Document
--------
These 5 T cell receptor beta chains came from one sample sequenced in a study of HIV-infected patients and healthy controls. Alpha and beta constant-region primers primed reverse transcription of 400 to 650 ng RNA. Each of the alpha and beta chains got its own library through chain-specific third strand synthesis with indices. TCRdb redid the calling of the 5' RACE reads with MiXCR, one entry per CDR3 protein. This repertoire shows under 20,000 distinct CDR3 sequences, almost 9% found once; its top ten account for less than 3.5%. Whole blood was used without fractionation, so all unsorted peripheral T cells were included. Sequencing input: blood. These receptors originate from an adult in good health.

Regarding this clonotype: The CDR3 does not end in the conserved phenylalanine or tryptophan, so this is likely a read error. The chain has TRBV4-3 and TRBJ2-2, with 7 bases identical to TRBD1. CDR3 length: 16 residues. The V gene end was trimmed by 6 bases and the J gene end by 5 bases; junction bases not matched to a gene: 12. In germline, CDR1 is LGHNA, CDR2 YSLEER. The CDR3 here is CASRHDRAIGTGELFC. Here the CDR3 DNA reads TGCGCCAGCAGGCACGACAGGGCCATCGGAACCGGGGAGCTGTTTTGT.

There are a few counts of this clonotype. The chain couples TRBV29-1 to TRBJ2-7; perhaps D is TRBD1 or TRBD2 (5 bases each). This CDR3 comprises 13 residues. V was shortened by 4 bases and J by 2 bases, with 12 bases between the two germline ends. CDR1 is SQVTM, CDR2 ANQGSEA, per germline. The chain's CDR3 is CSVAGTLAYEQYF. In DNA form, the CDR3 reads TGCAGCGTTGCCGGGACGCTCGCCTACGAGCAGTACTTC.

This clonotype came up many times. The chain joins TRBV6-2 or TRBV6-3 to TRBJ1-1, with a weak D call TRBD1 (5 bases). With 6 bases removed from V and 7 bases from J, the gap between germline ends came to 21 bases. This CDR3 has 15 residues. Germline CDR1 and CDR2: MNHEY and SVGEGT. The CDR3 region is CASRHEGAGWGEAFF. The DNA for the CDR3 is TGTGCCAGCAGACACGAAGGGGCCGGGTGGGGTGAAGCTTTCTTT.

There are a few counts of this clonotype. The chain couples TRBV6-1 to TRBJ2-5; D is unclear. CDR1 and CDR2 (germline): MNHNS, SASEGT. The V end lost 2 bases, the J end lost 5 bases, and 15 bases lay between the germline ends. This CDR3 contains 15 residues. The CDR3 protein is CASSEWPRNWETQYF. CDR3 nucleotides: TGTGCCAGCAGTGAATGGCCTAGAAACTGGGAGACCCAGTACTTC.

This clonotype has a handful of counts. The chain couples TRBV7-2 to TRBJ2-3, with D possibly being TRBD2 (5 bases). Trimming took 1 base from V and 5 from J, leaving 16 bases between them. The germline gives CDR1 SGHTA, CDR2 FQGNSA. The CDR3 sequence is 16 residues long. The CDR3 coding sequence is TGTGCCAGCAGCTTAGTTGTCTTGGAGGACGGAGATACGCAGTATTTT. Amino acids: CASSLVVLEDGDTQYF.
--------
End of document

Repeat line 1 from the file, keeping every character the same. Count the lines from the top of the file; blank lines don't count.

These 5 T cell receptor beta chains came from one sample sequenced in a study of HIV-infected patients and healthy controls. Alpha and beta constant-region primers primed reverse transcription of 400 to 650 ng RNA. Each of the alpha and beta chains got its own library through chain-specific third strand synthesis with indices. TCRdb redid the calling of the 5' RACE reads with MiXCR, one entry per CDR3 protein. This repertoire shows under 20,000 distinct CDR3 sequences, almost 9% found once; its top ten account for less than 3.5%. Whole blood was used without fractionation, so all unsorted peripheral T cells were included. Sequencing input: blood. These receptors originate from an adult in good health.